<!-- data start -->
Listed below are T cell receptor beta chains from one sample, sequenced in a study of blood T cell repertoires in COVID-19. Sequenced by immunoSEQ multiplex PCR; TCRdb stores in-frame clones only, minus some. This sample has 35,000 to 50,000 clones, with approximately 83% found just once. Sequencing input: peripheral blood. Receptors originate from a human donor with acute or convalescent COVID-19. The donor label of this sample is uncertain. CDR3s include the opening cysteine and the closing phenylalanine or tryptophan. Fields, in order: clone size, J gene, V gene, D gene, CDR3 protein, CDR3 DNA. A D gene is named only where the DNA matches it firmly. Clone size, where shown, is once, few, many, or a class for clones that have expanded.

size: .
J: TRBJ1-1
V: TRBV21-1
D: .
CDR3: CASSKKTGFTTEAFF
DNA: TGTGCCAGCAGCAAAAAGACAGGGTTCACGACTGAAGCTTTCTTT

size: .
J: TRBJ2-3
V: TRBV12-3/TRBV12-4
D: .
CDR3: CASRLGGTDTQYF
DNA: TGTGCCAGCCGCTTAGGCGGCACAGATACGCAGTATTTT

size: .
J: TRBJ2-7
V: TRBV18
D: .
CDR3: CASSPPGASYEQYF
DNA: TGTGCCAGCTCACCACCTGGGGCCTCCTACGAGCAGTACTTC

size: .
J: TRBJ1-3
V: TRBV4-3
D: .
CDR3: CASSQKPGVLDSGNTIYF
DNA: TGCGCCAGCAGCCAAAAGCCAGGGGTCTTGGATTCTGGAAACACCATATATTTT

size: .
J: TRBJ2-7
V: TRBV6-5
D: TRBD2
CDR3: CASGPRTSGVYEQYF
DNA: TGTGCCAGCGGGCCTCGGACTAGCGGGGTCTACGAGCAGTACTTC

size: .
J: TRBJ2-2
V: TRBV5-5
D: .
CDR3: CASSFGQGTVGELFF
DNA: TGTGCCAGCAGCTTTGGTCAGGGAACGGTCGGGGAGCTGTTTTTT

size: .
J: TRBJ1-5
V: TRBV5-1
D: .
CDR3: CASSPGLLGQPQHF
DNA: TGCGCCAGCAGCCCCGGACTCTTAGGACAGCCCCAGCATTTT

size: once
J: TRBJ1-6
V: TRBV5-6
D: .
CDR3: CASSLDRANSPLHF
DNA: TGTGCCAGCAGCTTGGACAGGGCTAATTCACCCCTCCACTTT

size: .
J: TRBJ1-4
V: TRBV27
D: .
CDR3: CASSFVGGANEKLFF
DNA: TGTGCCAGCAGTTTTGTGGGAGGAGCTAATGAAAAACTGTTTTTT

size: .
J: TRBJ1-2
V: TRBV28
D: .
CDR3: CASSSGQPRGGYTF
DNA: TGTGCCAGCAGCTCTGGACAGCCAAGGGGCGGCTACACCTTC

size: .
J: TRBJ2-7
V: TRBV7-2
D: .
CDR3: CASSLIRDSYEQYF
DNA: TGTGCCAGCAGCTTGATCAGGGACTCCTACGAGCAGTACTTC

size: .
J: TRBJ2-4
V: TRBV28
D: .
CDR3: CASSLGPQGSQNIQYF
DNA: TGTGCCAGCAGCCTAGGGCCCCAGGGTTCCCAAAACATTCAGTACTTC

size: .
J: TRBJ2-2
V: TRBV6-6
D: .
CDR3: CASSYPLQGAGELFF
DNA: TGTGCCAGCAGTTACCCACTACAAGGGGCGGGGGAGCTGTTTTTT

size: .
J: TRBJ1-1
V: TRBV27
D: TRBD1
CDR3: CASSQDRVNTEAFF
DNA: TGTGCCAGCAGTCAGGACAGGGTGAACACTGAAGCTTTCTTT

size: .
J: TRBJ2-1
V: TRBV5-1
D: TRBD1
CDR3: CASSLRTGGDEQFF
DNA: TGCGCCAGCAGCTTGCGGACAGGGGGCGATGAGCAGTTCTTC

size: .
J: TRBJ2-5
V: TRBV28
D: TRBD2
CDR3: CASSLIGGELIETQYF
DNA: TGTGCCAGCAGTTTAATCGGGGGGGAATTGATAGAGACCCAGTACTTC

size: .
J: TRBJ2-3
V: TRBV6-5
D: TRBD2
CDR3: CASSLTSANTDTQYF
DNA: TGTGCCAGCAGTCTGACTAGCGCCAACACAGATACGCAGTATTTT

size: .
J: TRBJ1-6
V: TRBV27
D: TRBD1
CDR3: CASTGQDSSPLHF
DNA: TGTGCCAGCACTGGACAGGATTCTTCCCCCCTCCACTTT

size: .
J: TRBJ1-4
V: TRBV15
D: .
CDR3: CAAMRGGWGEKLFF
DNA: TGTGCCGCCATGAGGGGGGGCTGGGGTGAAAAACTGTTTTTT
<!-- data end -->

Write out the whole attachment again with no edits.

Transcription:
Listed below are T cell receptor beta chains from one sample, sequenced in a study of blood T cell repertoires in COVID-19. Sequenced by immunoSEQ multiplex PCR; TCRdb stores in-frame clones only, minus some. This sample has 35,000 to 50,000 clones, with approximately 83% found just once. Sequencing input: peripheral blood. Receptors originate from a human donor with acute or convalescent COVID-19. The donor label of this sample is uncertain. CDR3s include the opening cysteine and the closing phenylalanine or tryptophan. Fields, in order: clone size, J gene, V gene, D gene, CDR3 protein, CDR3 DNA. A D gene is named only where the DNA matches it firmly. Clone size, where shown, is once, few, many, or a class for clones that have expanded.

size: .
J: TRBJ1-1
V: TRBV21-1
D: .
CDR3: CASSKKTGFTTEAFF
DNA: TGTGCCAGCAGCAAAAAGACAGGGTTCACGACTGAAGCTTTCTTT

size: .
J: TRBJ2-3
V: TRBV12-3/TRBV12-4
D: .
CDR3: CASRLGGTDTQYF
DNA: TGTGCCAGCCGCTTAGGCGGCACAGATACGCAGTATTTT

size: .
J: TRBJ2-7
V: TRBV18
D: .
CDR3: CASSPPGASYEQYF
DNA: TGTGCCAGCTCACCACCTGGGGCCTCCTACGAGCAGTACTTC

size: .
J: TRBJ1-3
V: TRBV4-3
D: .
CDR3: CASSQKPGVLDSGNTIYF
DNA: TGCGCCAGCAGCCAAAAGCCAGGGGTCTTGGATTCTGGAAACACCATATATTTT

size: .
J: TRBJ2-7
V: TRBV6-5
D: TRBD2
CDR3: CASGPRTSGVYEQYF
DNA: TGTGCCAGCGGGCCTCGGACTAGCGGGGTCTACGAGCAGTACTTC

size: .
J: TRBJ2-2
V: TRBV5-5
D: .
CDR3: CASSFGQGTVGELFF
DNA: TGTGCCAGCAGCTTTGGTCAGGGAACGGTCGGGGAGCTGTTTTTT

size: .
J: TRBJ1-5
V: TRBV5-1
D: .
CDR3: CASSPGLLGQPQHF
DNA: TGCGCCAGCAGCCCCGGACTCTTAGGACAGCCCCAGCATTTT

size: once
J: TRBJ1-6
V: TRBV5-6
D: .
CDR3: CASSLDRANSPLHF
DNA: TGTGCCAGCAGCTTGGACAGGGCTAATTCACCCCTCCACTTT

size: .
J: TRBJ1-4
V: TRBV27
D: .
CDR3: CASSFVGGANEKLFF
DNA: TGTGCCAGCAGTTTTGTGGGAGGAGCTAATGAAAAACTGTTTTTT

size: .
J: TRBJ1-2
V: TRBV28
D: .
CDR3: CASSSGQPRGGYTF
DNA: TGTGCCAGCAGCTCTGGACAGCCAAGGGGCGGCTACACCTTC

size: .
J: TRBJ2-7
V: TRBV7-2
D: .
CDR3: CASSLIRDSYEQYF
DNA: TGTGCCAGCAGCTTGATCAGGGACTCCTACGAGCAGTACTTC

size: .
J: TRBJ2-4
V: TRBV28
D: .
CDR3: CASSLGPQGSQNIQYF
DNA: TGTGCCAGCAGCCTAGGGCCCCAGGGTTCCCAAAACATTCAGTACTTC

size: .
J: TRBJ2-2
V: TRBV6-6
D: .
CDR3: CASSYPLQGAGELFF
DNA: TGTGCCAGCAGTTACCCACTACAAGGGGCGGGGGAGCTGTTTTTT

size: .
J: TRBJ1-1
V: TRBV27
D: TRBD1
CDR3: CASSQDRVNTEAFF
DNA: TGTGCCAGCAGTCAGGACAGGGTGAACACTGAAGCTTTCTTT

size: .
J: TRBJ2-1
V: TRBV5-1
D: TRBD1
CDR3: CASSLRTGGDEQFF
DNA: TGCGCCAGCAGCTTGCGGACAGGGGGCGATGAGCAGTTCTTC

size: .
J: TRBJ2-5
V: TRBV28
D: TRBD2
CDR3: CASSLIGGELIETQYF
DNA: TGTGCCAGCAGTTTAATCGGGGGGGAATTGATAGAGACCCAGTACTTC

size: .
J: TRBJ2-3
V: TRBV6-5
D: TRBD2
CDR3: CASSLTSANTDTQYF
DNA: TGTGCCAGCAGTCTGACTAGCGCCAACACAGATACGCAGTATTTT

size: .
J: TRBJ1-6
V: TRBV27
D: TRBD1
CDR3: CASTGQDSSPLHF
DNA: TGTGCCAGCACTGGACAGGATTCTTCCCCCCTCCACTTT

size: .
J: TRBJ1-4
V: TRBV15
D: .
CDR3: CAAMRGGWGEKLFF
DNA: TGTGCCGCCATGAGGGGGGGCTGGGGTGAAAAACTGTTTTTT